It may at first seem a cheap shot to make the obvious observation that it is hard to envisage any natural occurrence that puts any bit of a cow gene in a wheat plant. However, Rothamsted’s application to Defra for a license for the trial specifies that these are engineered gene sequences “and are not found in nature”.
It appears that the trial has been structured primarily to compare these two synthetic genes. Interestingly, it seems that the wheat plants own internal defence mechanism more successfully resists forced modification from “plant-like” sequences than it does those that are “animal-like”. A new patented gene sequence in Spring Wheat could be a very attractive commercial proposition in the US, where it is more economically significant than here.
OR IS IT A SOFTENING UP PROCESS?
That may be an overly cynical view of the rationale behind this trial. Another one is that the BBSRC and the research establishment in general are desperate to get GM research trials on the ground and in the open environment. They are frustrated by the public’s lack of support for GM and also the apparent hesitation in the farming and food sector.
Someone might have come up with the idea that sneaking in a relatively small trial on a research establishment with an environmentally friendly story that can be fed to the press was a good and relatively cheap way to begin to break the GM logjam.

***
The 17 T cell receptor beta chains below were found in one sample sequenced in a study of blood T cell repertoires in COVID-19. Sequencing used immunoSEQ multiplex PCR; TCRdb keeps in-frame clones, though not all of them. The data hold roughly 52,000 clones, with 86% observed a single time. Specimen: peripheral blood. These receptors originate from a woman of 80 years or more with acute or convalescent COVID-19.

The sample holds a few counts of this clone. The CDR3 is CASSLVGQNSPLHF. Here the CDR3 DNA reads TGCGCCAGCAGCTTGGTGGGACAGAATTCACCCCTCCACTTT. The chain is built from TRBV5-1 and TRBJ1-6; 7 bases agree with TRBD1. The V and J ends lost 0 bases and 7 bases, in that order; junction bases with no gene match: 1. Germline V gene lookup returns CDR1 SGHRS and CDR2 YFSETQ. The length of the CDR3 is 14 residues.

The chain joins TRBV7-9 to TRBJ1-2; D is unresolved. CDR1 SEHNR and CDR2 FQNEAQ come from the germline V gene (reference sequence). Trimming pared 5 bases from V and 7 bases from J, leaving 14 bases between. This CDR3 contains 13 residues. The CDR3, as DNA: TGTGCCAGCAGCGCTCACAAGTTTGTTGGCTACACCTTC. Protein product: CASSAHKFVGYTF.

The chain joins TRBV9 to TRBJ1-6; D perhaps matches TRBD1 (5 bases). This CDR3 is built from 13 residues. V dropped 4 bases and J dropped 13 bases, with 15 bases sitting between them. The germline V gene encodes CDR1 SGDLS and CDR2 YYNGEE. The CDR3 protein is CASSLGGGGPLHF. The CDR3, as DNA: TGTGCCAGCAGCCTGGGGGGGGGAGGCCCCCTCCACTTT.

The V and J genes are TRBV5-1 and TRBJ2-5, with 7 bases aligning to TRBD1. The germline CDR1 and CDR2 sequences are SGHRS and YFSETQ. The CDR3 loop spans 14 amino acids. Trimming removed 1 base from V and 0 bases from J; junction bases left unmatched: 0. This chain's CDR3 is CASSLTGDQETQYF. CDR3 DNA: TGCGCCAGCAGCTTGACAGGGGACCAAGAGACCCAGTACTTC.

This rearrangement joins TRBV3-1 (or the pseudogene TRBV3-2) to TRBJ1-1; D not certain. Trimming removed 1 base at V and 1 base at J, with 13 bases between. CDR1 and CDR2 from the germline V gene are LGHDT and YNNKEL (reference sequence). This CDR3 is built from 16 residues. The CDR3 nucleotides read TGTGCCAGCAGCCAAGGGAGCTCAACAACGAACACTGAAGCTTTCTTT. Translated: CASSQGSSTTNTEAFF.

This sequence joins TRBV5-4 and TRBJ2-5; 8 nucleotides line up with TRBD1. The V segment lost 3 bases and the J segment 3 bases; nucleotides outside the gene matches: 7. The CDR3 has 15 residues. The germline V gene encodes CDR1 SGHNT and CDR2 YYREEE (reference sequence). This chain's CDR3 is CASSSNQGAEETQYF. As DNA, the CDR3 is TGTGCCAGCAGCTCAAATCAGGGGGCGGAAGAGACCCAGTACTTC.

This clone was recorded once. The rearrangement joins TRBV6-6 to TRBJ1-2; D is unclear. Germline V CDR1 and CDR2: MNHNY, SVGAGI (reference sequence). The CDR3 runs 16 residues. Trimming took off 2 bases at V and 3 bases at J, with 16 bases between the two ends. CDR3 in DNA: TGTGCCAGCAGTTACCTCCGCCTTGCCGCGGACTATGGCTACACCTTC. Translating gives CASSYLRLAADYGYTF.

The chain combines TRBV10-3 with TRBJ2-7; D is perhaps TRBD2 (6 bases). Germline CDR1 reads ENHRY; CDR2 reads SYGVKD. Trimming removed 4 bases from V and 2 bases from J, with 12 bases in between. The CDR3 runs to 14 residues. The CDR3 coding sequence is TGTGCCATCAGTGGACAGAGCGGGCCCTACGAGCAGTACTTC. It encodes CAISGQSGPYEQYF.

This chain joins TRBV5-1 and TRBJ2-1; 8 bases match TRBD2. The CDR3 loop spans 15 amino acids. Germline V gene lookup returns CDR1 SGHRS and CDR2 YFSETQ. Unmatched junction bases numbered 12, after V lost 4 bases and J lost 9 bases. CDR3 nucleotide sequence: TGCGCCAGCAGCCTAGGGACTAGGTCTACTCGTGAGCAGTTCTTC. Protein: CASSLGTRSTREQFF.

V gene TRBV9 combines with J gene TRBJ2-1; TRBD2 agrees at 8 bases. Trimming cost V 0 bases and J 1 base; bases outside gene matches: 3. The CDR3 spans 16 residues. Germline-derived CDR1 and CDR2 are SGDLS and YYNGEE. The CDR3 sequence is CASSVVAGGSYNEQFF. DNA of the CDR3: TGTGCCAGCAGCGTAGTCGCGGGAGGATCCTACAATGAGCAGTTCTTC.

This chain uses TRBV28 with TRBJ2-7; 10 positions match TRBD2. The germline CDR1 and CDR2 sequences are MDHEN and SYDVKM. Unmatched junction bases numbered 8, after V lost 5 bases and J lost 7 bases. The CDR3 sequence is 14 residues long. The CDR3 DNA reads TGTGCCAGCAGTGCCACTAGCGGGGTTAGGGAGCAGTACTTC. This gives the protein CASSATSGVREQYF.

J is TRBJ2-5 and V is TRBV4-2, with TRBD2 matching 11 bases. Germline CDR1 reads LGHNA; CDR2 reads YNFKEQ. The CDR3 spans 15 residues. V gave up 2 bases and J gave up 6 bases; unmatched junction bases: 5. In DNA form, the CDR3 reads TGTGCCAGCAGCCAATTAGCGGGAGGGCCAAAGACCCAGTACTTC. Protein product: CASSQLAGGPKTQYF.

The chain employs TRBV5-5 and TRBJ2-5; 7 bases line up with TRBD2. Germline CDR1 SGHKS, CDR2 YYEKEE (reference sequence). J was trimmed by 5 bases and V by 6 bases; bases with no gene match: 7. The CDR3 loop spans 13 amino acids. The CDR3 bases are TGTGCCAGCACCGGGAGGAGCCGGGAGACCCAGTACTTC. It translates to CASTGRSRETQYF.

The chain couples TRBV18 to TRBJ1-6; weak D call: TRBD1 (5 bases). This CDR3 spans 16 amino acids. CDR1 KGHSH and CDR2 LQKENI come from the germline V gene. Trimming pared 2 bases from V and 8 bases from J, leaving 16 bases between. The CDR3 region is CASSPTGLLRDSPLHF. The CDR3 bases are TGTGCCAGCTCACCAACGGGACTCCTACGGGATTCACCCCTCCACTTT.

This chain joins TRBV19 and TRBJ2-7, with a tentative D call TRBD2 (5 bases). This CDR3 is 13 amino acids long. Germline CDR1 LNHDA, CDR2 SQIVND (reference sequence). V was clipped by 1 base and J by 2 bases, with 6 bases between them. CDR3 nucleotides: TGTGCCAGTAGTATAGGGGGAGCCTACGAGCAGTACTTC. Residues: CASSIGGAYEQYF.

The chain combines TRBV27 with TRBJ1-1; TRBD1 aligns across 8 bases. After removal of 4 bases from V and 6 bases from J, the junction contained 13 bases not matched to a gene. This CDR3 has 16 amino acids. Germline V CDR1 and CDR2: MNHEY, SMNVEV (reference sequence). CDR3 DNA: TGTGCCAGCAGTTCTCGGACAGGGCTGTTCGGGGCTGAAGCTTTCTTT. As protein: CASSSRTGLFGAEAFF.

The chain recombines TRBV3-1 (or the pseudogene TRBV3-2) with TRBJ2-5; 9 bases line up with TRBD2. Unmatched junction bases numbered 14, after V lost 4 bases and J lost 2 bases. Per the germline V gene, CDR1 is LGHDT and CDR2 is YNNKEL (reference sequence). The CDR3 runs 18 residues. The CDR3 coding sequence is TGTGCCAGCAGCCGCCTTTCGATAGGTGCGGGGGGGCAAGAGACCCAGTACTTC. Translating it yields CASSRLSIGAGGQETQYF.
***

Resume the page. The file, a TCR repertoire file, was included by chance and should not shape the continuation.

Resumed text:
That might not be a worthy thought but it is certainly a reasonable explanation for how this trial has been funded, set up and promoted. One answer heard from Rothamsted to the question of why not use Winter Wheat where the potential benefits are more obvious, was that they couldn’t get enough money to do the monitoring that would be required on that crop.
Under £1million is not a lot of money to undertake the study that is being claimed for this trial in its PR; but it is an ample budget to get something going “under the radar”, picking up favourable press comment and good political vibes along the line. And if that was the goal they would have succeeded had it not been for a spontaneous, mixed bagged grouping of people who came out of nowhere and made a fuss.
Thanks especially to GM Freeze for background material.
Powell W, A’Hara S, Harling R, Holland JM, Northing P, Thomas CFG and Walters KFA, 2004. Managing biodiversity in field margins to enhance integrated pest control in arable crops (‘3-D Farming’ Project) PROJECT REPORT NO. 356 Part 1 Home Grown Cereals Authority